So there we have it- the second book unearthed memories I’ve apparently done a good job forgetting.  I was tempted to let this end on a sad note because I never do and thought it might be interesting.  But I find I’m unable.  I’m not able to because I’m not sad anymore.  Today when my daughter brought home her books I grabbed the second book right away and I held it in one hand has I rubbed her head with the other.  “You know, honey,” I said, “if you want to leave this book on the nightstand all week that’s fine with me.  But if you want to look at it with me, tell me.  Nothing would make me happier.”

Tuesday, April 9, 2013

Willie, Part II


Willie hung up the phone.  More fuck, fuck, fucks.  Willie looked back at his reflection.  He was more and more disappointed at the man he saw there. 

“You never were courageous were you?  Every time you jumped you hoped that was the time the chute failed.”

Willie’s focus shifted to the man in the photo.  Actor or not, he thought, he’s hanging in there, going to work.  This pussy in the polo shirt is more of a man than I ever was.  Willie closed his eyes and eventually drifted off to sleep.

“Dad.  Dad.  Dad!” 

Willie woke with a start.  He saw Billy standing outside his side window.  He would have been less surprised if he had seen God himself standing there.


“Dad.  Are you ok?”

“Well, no, not exactly.  I’m, ha, well, I can’t get up here.”

“Can you move? Can you get to the door?”

“Yeah I think so.”  He tried a sort of crawl.  “No.  Christ.  No I can’t.”

“Can I break in somewhere?”

“The back door.  Lean into it, it’ll open.”

Billy walked around to the back door.  As he climbed the two steps up to it he realized he’d never been back here before.  The yard was otherwise unremarkable- it was a remarkable yard for what it wasn’t:  a family gathering spot; a place where grandkids played.   Billy leaned on the door and shoved.  It opened.  He walked through the kitchen and into the living room, where he found his father rolled over on his back, head propped up on an accent pillow he had taken off the sofa.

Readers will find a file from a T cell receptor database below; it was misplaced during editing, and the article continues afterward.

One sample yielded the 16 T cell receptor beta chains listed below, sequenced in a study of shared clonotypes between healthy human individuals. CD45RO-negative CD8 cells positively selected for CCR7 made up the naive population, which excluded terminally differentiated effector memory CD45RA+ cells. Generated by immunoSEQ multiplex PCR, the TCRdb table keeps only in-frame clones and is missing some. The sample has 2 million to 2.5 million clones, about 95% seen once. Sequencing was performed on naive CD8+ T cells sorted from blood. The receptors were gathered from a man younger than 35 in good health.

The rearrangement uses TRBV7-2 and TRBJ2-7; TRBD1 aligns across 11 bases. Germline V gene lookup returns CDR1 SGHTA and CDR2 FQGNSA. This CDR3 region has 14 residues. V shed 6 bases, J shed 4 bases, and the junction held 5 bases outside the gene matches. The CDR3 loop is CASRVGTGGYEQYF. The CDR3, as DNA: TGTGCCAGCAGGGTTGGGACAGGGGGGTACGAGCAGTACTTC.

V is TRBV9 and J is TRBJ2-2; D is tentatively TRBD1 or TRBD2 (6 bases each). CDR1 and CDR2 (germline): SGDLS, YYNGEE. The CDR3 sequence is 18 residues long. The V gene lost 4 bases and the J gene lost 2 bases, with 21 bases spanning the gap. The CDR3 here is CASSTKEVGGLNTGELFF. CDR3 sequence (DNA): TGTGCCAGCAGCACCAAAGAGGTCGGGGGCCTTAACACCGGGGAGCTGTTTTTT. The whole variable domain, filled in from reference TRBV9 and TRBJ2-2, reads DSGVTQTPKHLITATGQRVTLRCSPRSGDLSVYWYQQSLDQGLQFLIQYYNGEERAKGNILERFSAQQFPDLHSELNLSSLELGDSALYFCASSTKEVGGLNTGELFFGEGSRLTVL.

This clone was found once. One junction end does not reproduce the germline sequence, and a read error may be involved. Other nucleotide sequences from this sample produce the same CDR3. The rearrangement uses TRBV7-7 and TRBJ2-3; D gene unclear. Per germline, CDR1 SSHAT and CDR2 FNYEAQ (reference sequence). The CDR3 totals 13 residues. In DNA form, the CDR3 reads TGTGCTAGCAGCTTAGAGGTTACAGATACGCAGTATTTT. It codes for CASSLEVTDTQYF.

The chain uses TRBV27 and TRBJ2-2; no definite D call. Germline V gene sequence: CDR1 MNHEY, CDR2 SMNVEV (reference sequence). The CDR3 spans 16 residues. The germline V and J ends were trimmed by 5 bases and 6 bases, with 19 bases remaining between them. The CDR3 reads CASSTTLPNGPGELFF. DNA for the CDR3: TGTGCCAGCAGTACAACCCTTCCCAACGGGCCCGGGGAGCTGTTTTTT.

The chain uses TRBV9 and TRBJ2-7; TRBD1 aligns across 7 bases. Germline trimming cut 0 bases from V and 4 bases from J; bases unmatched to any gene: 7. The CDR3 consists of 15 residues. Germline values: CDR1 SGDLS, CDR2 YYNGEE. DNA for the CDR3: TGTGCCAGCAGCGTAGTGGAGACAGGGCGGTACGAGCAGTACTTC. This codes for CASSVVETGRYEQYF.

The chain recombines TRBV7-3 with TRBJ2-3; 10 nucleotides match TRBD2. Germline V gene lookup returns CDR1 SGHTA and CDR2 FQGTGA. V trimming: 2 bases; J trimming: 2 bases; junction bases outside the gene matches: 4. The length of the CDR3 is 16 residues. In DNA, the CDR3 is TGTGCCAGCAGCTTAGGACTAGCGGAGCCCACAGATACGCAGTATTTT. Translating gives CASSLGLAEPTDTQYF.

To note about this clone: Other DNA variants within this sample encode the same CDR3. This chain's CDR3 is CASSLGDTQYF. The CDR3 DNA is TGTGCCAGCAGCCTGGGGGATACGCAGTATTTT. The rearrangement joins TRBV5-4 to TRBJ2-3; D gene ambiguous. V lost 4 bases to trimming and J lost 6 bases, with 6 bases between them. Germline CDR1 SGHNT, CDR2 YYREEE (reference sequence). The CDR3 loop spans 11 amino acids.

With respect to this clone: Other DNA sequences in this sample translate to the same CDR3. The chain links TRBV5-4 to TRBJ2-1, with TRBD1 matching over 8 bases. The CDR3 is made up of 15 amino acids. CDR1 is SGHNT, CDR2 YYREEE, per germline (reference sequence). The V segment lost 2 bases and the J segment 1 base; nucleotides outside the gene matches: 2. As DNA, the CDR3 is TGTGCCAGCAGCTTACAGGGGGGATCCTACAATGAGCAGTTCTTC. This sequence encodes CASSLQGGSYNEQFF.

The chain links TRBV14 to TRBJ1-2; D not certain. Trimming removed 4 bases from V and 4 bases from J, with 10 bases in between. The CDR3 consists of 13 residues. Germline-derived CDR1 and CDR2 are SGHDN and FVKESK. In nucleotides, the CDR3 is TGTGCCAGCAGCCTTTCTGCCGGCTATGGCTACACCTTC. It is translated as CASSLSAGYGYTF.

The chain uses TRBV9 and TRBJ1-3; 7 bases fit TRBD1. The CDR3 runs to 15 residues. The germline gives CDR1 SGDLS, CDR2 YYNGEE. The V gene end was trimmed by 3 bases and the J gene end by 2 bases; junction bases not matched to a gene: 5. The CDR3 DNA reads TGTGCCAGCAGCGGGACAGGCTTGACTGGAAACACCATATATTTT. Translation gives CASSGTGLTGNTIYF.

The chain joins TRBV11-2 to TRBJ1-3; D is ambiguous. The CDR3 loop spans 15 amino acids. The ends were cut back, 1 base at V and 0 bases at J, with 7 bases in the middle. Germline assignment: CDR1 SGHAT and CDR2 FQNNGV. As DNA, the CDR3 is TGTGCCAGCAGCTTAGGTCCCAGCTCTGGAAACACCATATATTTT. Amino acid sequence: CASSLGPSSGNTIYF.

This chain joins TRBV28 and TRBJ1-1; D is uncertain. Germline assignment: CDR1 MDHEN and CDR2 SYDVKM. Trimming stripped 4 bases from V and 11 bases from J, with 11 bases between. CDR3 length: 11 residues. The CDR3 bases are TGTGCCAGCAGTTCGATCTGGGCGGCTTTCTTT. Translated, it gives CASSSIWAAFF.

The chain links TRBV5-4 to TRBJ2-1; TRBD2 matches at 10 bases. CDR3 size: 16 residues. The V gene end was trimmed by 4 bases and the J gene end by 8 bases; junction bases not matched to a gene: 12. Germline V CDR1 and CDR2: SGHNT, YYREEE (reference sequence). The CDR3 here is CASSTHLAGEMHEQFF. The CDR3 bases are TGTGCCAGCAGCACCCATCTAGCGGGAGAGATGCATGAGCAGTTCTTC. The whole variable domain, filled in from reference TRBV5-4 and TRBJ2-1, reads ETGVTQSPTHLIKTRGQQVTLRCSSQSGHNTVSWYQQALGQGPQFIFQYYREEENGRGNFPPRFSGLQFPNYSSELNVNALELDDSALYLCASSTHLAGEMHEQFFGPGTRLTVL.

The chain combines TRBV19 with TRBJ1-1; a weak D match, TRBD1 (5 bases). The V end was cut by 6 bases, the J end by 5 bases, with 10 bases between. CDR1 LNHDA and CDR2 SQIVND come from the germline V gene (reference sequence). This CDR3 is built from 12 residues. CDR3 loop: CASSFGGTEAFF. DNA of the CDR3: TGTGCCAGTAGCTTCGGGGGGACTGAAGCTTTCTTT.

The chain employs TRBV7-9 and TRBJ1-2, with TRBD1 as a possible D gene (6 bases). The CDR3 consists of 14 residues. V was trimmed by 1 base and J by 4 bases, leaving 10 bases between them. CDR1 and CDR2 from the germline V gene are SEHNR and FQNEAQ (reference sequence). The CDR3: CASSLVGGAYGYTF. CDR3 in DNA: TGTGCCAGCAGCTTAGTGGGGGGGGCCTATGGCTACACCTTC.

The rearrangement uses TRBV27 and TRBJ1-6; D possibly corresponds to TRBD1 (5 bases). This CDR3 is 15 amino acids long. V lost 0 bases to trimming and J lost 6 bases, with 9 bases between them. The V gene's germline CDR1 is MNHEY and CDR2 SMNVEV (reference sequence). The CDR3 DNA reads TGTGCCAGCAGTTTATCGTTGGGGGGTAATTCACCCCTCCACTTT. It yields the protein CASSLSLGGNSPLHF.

“So- well before we get to it, you’re going to need to get that door fixed.  I guess you know that.  So… what happened?  Are you alright?”

Willie was silent for a moment.  No, he thought, I’m not.  But how do I say that? 

“The nurse always tells me to wait for her.  I didn’t this time.  I, uh…well shit, Billy, I fell.”

Billy bent down to help him up.  “Are you hurt?”

I’m hurting!  God, Billy, I’m hurting!  I’m so sorry.

“No.  I’m fine.  Let’s get me up and over to that chair there.”

Billy helped him up.  Once back on his feet, Willie remembered why he had gotten up from his chair in the first place.  He asked Billy to help him to the bathroom.  Billy was relieved when he learned that the only help his father needed was with the travel; safely delivered to the far end of the bathroom he could handle the rest with the help of the bars on the wall.  Billy left him there- pants still up thank god- and went out, closing the door behind him.  He leaned against the wall across from the bathroom door, waiting to be called back in.  When did my dad get so old? 

“Okay, Billy. I’m ready.”

Billy went back into the bathroom and saw that his dad had been able to get up too.  He had been willing to lift his father off the toilet of course, but he was more than a little relieved that he wouldn’t have to.